We find the circuit court’s analysis troubling for a number of reasons. 

Initially, we had some concern as to whether section 50-9-150 had in fact been repealed.  Although the 2005 supplement to Title 50 of the South Carolina Code indicates section 50-9-150 had been “Repealed by 1996 Act No. 372, § 2, eff. July 1, 1996,” it was not among those statutes expressly repealed by this legislation, all of which were listed in section 5 of Act 372.  In addition, the general presumption against the legislative intention to repeal a statute when express terms of repeal are not used[17] and the fact that the General Assembly has not yet adopted the 2004 supplement[18] have prompted us to review the history of section 50-9-150 for the limited purpose of determining whether, in the present appeal, it can support Defendants’ convictions.

Notwithstanding our initial concern, we hold that, for the purpose of deciding this appeal, it was correct to rely on the premise that section 50-9-150 had been repealed, at least to the extent that this statute cannot support the convictions at issue.  The preamble to section 2 of Act 372, entitled “Hunting, fishing, and trapping licenses revised,” states that the purpose of the section is to “further amend[ ]” Chapter 9, Title 50 of the South Carolina Code to read in a particular way, rather than to simply add or delete certain provisions.[19]  Moreover, after examining the specific provisions of the version of section 50-9-150 in effect during the promulgation of Regulation 2.9,[20] we are of the opinion that the only one that has remained intact after the passage of Act 372 was the delegation of authority to the Department to “establish open and closed seasons, bag limits, and methods for hunting and taking wildlife on all wildlife management areas.”[21]  As the Department appears to have conceded, however, this provision cannot support Regulation 2.9 insofar as that regulation governs hunting on lands that are not within wildlife management areas.[22]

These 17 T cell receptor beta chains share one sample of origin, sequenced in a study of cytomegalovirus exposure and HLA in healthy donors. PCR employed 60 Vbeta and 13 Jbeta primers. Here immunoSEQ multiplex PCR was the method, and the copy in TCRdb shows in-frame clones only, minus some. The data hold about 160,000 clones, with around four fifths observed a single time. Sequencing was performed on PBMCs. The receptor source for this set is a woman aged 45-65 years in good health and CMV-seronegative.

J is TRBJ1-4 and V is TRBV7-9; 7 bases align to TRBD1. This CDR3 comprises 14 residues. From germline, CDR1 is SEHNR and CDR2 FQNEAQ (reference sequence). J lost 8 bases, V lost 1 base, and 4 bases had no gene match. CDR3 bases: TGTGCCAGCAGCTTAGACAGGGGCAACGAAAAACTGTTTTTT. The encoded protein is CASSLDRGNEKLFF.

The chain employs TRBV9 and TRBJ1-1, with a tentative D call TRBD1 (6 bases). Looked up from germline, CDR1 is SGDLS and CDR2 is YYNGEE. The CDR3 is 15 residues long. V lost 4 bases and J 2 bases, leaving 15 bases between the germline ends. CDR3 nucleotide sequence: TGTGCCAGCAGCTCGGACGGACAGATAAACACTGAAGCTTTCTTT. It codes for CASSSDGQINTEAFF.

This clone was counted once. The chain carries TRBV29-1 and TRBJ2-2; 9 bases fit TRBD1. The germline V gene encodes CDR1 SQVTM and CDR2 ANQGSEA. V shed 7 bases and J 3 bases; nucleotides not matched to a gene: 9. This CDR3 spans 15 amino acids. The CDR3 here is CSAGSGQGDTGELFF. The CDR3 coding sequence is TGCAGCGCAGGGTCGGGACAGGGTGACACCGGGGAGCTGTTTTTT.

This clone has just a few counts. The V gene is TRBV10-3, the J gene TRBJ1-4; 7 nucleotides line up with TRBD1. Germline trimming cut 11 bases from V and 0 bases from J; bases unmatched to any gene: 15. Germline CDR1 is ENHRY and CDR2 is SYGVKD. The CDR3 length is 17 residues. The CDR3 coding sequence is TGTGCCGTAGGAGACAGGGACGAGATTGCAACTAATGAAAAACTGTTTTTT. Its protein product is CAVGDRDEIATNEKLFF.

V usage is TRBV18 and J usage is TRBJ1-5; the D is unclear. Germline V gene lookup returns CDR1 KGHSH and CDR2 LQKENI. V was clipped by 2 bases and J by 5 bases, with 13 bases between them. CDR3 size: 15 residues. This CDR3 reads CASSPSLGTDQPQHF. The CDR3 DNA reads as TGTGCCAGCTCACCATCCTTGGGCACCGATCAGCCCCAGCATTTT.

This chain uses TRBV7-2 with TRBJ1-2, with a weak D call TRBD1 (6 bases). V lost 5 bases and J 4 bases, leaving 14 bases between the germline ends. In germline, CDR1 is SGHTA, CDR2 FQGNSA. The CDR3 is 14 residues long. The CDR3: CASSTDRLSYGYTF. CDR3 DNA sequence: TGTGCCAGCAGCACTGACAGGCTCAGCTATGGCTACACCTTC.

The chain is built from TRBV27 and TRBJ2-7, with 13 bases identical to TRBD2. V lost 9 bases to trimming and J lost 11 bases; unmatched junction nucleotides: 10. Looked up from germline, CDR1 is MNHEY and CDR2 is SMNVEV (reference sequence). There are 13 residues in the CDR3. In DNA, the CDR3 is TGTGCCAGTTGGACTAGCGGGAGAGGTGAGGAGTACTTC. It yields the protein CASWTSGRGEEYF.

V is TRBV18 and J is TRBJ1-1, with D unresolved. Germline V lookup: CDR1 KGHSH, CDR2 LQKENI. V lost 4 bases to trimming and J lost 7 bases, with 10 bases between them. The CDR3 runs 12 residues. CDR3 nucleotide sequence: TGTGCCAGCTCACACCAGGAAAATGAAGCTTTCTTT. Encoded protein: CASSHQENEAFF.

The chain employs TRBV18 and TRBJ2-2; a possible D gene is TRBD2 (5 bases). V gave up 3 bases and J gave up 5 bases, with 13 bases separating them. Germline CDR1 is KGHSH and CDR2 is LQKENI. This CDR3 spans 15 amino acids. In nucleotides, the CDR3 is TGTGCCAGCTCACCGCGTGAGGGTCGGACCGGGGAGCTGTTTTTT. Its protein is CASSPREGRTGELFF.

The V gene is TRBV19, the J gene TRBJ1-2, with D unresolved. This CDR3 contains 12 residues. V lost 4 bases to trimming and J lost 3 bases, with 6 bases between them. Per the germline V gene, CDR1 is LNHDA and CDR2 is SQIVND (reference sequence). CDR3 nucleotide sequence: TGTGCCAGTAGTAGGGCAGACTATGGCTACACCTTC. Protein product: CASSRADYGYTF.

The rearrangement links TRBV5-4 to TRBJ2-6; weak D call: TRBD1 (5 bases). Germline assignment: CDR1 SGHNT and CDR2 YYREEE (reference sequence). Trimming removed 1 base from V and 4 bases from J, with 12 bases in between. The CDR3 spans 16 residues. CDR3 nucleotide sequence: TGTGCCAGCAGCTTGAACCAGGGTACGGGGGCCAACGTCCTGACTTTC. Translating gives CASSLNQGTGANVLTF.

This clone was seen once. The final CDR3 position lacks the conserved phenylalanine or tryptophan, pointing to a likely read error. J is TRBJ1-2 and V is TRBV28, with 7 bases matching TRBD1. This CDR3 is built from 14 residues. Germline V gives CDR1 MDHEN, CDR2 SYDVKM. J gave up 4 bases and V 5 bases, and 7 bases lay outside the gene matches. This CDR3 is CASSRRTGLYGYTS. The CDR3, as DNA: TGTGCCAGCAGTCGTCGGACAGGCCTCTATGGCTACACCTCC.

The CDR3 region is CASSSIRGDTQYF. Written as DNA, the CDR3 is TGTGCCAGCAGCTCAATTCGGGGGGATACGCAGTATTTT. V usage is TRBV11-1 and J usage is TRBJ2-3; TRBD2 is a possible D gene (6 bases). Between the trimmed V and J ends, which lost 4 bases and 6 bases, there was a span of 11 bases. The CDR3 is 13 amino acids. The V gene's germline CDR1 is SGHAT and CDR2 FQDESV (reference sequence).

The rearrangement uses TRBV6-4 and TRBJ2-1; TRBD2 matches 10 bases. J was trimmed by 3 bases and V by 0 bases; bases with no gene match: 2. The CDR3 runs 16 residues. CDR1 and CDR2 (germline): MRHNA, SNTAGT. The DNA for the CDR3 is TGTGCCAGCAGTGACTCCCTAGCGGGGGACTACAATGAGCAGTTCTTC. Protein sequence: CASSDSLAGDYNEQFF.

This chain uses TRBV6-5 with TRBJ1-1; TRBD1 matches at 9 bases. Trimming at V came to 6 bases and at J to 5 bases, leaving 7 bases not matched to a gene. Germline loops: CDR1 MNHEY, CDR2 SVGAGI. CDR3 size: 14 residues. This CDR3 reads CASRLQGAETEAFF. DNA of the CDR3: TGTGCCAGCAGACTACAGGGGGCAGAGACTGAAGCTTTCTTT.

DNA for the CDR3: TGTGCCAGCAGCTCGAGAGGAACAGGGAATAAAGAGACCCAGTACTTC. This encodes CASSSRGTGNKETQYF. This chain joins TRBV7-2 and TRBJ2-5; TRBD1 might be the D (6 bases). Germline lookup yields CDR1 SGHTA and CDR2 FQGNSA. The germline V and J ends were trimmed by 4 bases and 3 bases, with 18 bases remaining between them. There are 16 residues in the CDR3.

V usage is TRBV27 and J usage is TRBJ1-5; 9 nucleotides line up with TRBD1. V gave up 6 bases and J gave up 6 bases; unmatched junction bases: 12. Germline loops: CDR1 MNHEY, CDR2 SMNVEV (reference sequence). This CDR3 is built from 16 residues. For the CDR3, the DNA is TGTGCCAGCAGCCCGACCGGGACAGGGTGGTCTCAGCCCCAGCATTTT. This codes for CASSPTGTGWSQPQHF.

Turning to the arguments Defendants have raised on appeal, we first question the significance the circuit court ascribed to the fact that Regulation 2.9 went unchallenged for one year after its publication in the State Register.  This controversy does not concern procedural noncompliance in promulgating a regulation; rather, the question is whether the repeal of section 50-9-150, the statute referenced during the promulgation of Regulation 2.9, operates as a repeal of the regulation itself.  We hold that it does.[23] 

In so holding, we cite with favor In re Terrence M.,[24] on which Defendants rely in their appeals to both the circuit court and to this court.  In that case, this court sua sponte vacated an adjudication of delinquency based on the repeal of the statute under which the juvenile was charged.[25] 

The circuit court attempted to distinguish Terrence M. from the present controversy, relying on the argument that “Defendants violated a regulation that was backed by several points of statutory authority,” reasoning that “[i]f separate statutory authority had existed in [Terrence M.], it would have been affirmed.” 

Irrespective of whether the delinquency adjudication in Terrence M. would have remained valid had there been other statutory authority that could have supported it, we are of the opinion that no court in this State has the authority to uphold a regulation by gratuitously considering statutory authority that the enacting agency apparently failed to consider during the rulemaking process.  We base this holding on Global Van Lines, Inc. v. Interstate Commerce Commission,[26] a case Defendants cited in their brief to this court. 

In Global Van Lines, the Fifth Circuit Court of Appeals, in construing a provision of the Federal Administrative Procedures Act analogous to section 1-23-110(A)(1)(c), noted that Congress, when enacting the Act, stated that “‘[a]gency notice must be sufficient to fairly apprise interested parties of the issues involved, so that they may present responsive data or argument relating thereto’”[27] and that “‘[t]he required specification of legal authority must be done with particularity.’”[28]  The court refused to determine whether the regulation at issue in the case could be upheld on the basis of a statute that had not been mentioned in the notice of proposed rulemaking, explaining as follows:

[The Federal Administrative Procedures Act] . . . at the very least requires that the legal grounds upon which the agency thought it was proceeding appear somewhere in the administrative record.  A decision of that magnitude should not be left to the imagination of counsel on appeal, for “[t]he purpose of requiring a statement of the basis and purpose is to enable courts, which have the duty to exercise review, to be aware of the legal and factual framework underlying the agency’s action.” . . . It has, moreover, been settled for at least forty years that “[t]he grounds upon which an administrative order must be judged are those upon which the record discloses that its action was based.”  Speculations about what might have been good reasons had the agency only thought of them do not suffice.[29]